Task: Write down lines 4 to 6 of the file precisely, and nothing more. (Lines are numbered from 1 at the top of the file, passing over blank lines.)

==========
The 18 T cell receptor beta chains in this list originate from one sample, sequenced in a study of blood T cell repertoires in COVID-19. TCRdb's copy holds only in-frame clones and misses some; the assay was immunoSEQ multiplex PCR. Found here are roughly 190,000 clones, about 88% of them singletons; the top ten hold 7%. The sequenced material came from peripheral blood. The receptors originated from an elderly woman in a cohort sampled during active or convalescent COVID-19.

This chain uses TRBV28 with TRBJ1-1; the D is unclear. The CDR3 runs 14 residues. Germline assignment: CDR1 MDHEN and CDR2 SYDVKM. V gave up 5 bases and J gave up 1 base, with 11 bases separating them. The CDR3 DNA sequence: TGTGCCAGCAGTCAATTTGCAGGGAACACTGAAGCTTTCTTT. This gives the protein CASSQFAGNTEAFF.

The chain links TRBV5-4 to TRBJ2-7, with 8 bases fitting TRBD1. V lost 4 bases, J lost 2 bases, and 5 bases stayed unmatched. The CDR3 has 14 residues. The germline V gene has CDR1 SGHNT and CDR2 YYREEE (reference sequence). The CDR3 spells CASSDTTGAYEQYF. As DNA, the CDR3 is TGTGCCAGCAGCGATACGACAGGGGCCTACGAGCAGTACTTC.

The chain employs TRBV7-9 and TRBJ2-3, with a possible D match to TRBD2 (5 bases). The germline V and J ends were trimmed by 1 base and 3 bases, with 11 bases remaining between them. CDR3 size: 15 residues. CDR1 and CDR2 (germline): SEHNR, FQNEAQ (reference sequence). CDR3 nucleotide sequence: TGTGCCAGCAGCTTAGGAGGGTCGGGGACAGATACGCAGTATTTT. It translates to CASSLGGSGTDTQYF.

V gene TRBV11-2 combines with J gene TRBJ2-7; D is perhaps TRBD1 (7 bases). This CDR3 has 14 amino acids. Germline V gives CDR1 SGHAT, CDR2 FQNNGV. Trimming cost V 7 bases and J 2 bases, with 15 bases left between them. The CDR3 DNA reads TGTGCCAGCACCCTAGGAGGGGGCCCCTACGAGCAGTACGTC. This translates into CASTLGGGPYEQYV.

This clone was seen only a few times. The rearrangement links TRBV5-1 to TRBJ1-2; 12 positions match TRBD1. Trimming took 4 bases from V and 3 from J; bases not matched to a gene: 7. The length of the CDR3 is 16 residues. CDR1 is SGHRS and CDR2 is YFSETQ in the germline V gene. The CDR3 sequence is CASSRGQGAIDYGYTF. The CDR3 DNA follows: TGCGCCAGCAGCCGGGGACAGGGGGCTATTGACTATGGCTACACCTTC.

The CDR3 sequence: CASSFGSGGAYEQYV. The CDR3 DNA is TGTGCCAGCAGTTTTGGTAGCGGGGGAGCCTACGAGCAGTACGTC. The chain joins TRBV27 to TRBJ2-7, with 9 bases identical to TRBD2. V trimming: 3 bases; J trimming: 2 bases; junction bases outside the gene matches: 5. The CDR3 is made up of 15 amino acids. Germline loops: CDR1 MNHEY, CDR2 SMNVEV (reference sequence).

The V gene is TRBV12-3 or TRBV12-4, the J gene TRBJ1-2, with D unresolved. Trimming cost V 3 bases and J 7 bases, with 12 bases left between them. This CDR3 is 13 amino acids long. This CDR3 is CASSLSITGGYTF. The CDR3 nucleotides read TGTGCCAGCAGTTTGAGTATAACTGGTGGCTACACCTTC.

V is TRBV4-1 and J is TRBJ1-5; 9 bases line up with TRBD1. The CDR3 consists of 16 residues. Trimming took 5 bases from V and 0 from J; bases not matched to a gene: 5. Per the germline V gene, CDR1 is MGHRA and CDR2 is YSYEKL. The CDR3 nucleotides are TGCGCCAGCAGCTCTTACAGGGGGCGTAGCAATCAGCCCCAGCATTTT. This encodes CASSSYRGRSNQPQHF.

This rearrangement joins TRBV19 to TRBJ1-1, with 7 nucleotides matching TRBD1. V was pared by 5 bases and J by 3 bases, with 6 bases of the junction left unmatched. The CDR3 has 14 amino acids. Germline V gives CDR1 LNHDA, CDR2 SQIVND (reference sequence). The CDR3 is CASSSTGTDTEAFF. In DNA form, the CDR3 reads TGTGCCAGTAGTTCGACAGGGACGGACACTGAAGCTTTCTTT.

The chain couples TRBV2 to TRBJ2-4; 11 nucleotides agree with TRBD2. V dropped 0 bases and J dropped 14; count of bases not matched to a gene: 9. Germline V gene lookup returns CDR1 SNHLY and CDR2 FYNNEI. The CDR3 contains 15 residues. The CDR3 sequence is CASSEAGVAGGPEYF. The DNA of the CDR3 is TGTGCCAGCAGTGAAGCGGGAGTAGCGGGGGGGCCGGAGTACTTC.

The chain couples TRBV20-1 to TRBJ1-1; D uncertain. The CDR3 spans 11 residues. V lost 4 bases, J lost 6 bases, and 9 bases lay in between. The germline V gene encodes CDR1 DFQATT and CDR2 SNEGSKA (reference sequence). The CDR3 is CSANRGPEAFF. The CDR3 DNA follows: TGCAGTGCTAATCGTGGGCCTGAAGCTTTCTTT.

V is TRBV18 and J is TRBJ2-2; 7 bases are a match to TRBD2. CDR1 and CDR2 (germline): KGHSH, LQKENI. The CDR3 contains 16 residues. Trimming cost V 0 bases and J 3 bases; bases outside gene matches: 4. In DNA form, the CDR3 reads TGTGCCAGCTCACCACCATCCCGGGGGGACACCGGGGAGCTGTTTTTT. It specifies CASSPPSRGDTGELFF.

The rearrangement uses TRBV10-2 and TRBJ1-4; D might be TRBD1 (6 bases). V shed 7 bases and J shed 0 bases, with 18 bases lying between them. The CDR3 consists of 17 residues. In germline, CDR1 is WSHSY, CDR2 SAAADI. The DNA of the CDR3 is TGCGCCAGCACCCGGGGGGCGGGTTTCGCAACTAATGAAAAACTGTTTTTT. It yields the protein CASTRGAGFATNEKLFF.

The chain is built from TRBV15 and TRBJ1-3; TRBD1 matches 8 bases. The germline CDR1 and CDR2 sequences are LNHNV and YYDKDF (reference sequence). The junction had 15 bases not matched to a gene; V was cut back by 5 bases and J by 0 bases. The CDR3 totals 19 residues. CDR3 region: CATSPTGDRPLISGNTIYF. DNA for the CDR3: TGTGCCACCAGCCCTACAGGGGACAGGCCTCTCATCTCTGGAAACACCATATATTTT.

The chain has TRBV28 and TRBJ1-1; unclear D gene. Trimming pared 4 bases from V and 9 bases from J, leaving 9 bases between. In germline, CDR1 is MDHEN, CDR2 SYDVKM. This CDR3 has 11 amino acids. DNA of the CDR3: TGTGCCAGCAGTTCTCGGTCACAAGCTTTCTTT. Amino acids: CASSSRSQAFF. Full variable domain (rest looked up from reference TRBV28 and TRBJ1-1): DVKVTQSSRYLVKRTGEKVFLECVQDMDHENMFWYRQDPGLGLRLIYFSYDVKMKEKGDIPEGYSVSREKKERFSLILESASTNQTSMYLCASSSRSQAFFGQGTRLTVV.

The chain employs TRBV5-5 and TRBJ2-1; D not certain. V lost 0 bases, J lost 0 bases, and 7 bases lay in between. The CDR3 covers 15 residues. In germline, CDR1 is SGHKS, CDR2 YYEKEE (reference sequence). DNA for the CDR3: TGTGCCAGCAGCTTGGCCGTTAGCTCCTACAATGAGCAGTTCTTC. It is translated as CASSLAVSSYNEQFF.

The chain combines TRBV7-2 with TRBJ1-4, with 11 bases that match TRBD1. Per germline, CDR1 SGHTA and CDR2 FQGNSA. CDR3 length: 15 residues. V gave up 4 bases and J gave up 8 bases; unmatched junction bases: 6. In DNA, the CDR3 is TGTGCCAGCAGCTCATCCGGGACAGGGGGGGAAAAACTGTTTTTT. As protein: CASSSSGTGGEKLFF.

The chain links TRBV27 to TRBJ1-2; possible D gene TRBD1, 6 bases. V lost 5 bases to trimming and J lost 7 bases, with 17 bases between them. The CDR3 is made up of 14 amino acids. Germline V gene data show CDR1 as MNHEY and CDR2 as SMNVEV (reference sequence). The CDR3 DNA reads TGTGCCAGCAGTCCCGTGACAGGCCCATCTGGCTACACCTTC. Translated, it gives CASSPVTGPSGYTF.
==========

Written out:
The chain employs TRBV7-9 and TRBJ2-3, with a possible D match to TRBD2 (5 bases). The germline V and J ends were trimmed by 1 base and 3 bases, with 11 bases remaining between them. CDR3 size: 15 residues. CDR1 and CDR2 (germline): SEHNR, FQNEAQ (reference sequence). CDR3 nucleotide sequence: TGTGCCAGCAGCTTAGGAGGGTCGGGGACAGATACGCAGTATTTT. It translates to CASSLGGSGTDTQYF.

V gene TRBV11-2 combines with J gene TRBJ2-7; D is perhaps TRBD1 (7 bases). This CDR3 has 14 amino acids. Germline V gives CDR1 SGHAT, CDR2 FQNNGV. Trimming cost V 7 bases and J 2 bases, with 15 bases left between them. The CDR3 DNA reads TGTGCCAGCACCCTAGGAGGGGGCCCCTACGAGCAGTACGTC. This translates into CASTLGGGPYEQYV.

This clone was seen only a few times. The rearrangement links TRBV5-1 to TRBJ1-2; 12 positions match TRBD1. Trimming took 4 bases from V and 3 from J; bases not matched to a gene: 7. The length of the CDR3 is 16 residues. CDR1 is SGHRS and CDR2 is YFSETQ in the germline V gene. The CDR3 sequence is CASSRGQGAIDYGYTF. The CDR3 DNA follows: TGCGCCAGCAGCCGGGGACAGGGGGCTATTGACTATGGCTACACCTTC.